There’s probably no more proof needed that high money management fees don’t lead to high performance, but another nail in this coffin is in the July 3, 2013 Wall Street Journal, page c3. This reports on a study by the Maryland Public Policy Institute and Maryland Tax Education Foundation, which looked at public-employee pension plans.
“10 states paying the most money-mnagement fees had lower investment returns between June 30, 2007 and June 30, 2012 than 10 states paying the fewest fees.”
“ … South Carolina…paid the most fees (1.3%)…Georgia paid the least (.09%)… South Carolina’s five year return rate was about 1.5%, while Georgia’s returns were about 2.9%.”
http://www.mdpolicy.org/research/detail/for-pension-funds-higher-fees-dont-mean-higher-returns-study-finds for story.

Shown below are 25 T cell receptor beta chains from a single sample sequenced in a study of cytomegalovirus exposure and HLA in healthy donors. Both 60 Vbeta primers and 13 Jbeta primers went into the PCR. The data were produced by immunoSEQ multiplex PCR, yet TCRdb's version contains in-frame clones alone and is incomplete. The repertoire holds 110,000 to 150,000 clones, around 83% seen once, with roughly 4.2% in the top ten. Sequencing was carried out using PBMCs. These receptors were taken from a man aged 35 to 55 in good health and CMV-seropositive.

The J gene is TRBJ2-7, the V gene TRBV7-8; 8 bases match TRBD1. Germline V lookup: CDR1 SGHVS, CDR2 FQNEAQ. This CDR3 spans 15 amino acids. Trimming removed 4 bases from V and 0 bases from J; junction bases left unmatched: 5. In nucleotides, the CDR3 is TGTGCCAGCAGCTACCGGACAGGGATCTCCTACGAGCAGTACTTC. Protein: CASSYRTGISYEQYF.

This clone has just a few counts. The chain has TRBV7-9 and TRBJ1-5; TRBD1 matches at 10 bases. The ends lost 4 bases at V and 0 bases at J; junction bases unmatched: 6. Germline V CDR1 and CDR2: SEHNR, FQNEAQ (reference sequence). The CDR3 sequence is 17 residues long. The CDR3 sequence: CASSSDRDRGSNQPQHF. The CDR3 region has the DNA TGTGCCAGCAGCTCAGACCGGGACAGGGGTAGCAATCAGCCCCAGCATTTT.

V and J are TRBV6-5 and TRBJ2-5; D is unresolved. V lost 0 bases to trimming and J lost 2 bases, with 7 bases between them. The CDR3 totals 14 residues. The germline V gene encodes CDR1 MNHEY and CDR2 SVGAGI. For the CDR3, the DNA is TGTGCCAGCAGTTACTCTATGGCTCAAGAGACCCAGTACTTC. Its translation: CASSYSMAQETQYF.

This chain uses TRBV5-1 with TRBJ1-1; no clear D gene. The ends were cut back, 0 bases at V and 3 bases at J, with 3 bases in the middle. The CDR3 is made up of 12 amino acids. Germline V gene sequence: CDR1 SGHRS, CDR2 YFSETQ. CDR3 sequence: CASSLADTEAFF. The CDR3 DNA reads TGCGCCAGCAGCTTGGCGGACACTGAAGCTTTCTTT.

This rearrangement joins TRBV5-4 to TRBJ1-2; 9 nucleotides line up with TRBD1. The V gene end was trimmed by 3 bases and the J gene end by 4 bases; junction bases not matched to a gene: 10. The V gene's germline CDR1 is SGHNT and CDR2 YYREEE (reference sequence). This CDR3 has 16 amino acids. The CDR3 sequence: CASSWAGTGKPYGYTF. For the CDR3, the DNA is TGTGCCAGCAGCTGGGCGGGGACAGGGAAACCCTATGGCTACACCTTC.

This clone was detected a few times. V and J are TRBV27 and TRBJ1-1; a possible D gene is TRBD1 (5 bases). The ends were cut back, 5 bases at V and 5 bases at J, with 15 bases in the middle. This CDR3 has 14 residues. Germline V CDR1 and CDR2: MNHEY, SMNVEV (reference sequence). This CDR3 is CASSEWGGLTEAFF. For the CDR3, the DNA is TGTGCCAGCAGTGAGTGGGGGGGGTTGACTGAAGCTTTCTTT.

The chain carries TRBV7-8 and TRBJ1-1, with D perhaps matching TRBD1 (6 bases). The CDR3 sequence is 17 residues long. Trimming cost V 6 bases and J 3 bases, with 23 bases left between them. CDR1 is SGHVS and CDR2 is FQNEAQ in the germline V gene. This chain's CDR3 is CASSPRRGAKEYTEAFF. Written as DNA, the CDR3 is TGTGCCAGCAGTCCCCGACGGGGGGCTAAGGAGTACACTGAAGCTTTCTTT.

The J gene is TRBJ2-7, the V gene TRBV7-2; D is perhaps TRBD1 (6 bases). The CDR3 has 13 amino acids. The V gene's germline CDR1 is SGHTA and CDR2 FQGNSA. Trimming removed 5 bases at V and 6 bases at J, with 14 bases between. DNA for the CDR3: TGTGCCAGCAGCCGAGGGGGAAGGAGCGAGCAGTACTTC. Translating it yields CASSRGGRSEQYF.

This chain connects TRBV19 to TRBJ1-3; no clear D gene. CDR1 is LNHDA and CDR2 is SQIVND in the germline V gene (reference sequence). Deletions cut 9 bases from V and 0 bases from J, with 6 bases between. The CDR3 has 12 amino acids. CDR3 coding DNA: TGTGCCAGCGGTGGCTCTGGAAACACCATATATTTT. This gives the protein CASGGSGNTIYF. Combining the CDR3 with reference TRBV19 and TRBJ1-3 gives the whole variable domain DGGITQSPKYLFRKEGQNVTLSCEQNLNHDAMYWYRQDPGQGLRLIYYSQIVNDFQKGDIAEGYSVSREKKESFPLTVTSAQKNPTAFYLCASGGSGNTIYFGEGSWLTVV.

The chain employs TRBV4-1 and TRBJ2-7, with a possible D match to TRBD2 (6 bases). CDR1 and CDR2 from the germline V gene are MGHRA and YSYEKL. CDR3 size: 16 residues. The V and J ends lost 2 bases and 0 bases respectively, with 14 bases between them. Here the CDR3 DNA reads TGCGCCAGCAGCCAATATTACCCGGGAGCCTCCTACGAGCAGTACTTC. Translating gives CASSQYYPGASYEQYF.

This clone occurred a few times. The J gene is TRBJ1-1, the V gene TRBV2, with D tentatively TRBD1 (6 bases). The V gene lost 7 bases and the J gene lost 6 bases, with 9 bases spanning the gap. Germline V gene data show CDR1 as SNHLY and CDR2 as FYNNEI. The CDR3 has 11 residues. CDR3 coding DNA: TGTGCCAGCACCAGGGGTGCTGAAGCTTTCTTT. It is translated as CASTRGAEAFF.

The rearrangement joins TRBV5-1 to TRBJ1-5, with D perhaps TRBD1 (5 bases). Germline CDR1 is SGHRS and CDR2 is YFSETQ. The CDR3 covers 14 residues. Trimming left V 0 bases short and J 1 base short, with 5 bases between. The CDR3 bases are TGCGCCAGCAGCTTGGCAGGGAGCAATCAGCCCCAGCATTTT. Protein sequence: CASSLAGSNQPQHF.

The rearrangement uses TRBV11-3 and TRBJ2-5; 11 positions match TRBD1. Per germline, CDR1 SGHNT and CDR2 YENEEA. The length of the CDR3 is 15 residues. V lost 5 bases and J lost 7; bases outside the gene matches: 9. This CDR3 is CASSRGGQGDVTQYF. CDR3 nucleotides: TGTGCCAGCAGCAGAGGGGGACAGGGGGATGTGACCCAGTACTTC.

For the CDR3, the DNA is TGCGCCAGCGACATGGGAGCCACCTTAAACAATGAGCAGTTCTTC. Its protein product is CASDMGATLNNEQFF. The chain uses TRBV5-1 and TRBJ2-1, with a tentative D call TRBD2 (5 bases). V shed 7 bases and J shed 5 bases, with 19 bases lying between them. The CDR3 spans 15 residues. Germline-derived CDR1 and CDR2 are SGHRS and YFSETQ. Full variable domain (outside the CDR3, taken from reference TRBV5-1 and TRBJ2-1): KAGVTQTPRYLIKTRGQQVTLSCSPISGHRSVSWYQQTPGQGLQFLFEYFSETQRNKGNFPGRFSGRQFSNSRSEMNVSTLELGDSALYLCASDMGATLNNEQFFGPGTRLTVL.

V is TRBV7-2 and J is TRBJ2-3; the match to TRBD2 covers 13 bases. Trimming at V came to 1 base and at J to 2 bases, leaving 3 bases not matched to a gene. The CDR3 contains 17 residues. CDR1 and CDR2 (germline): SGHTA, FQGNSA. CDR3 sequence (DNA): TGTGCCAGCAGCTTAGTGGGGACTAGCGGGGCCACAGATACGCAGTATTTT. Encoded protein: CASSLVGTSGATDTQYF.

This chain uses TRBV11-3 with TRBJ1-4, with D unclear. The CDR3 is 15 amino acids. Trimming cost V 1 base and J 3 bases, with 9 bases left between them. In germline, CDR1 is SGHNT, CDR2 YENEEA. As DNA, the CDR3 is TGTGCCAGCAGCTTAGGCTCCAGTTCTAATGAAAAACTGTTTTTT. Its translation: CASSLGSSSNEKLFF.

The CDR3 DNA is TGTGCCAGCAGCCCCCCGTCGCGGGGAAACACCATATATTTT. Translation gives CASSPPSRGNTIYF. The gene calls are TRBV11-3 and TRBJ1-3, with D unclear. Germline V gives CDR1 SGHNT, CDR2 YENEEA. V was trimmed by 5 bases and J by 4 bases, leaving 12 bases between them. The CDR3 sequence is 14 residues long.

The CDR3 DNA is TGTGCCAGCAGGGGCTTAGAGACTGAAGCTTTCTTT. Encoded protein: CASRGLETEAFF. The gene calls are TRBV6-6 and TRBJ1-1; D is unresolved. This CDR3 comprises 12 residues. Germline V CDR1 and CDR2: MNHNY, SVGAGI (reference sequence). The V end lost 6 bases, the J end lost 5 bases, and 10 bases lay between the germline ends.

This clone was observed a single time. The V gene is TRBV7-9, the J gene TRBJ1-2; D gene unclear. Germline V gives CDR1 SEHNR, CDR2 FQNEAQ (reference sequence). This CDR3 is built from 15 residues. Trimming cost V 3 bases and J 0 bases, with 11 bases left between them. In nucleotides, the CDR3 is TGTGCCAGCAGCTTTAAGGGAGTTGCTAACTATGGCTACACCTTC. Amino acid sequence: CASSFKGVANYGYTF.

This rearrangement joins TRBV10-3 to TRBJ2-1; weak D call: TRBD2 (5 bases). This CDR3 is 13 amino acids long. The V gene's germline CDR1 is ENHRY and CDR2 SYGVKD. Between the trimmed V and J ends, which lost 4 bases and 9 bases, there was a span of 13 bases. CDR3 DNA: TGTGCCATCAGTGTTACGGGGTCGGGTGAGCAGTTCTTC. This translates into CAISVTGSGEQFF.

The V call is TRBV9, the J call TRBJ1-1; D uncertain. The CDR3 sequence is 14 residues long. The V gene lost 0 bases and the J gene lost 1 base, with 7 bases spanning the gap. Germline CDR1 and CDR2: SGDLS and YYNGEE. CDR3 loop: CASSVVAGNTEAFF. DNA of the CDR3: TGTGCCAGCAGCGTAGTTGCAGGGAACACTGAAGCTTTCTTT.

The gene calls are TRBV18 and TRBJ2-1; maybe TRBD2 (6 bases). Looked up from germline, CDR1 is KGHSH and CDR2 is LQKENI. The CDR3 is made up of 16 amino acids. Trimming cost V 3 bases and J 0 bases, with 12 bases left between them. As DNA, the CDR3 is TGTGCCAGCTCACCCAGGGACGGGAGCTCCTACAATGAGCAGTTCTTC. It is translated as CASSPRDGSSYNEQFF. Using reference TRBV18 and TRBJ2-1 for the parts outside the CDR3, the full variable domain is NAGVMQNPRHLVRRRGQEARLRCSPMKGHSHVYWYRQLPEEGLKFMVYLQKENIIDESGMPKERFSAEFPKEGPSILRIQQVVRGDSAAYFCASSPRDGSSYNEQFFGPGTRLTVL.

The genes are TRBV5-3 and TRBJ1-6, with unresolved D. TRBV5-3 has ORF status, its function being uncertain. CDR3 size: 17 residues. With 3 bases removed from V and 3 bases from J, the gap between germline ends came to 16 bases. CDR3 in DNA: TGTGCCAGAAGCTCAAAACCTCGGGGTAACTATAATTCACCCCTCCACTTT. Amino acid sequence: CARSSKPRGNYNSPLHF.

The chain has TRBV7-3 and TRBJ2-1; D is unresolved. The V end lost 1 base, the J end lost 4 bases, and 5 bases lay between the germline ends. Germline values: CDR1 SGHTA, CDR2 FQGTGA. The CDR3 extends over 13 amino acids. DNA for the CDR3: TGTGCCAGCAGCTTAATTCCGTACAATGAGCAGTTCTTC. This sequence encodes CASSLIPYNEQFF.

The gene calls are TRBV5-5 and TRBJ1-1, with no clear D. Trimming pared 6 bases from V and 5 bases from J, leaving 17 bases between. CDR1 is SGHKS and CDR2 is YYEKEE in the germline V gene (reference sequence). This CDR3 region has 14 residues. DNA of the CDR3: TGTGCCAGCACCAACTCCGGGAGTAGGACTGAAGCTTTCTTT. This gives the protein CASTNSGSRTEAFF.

So how about Illinois?
Nobody who understands the “pay to play” nature of Illinois politics will be surprised by the fact that Illinois pays some of the highest fees (4th highest of the 35 states with full data, .63% versus a median of .37%) and has a below-average investment performance (.70% versus a median of 1.5%).
So how hard would it be to do better?
The full report makes it clear that a dumb indexing strategy would have worked better in terms of returns, and would of course have lowered costs.
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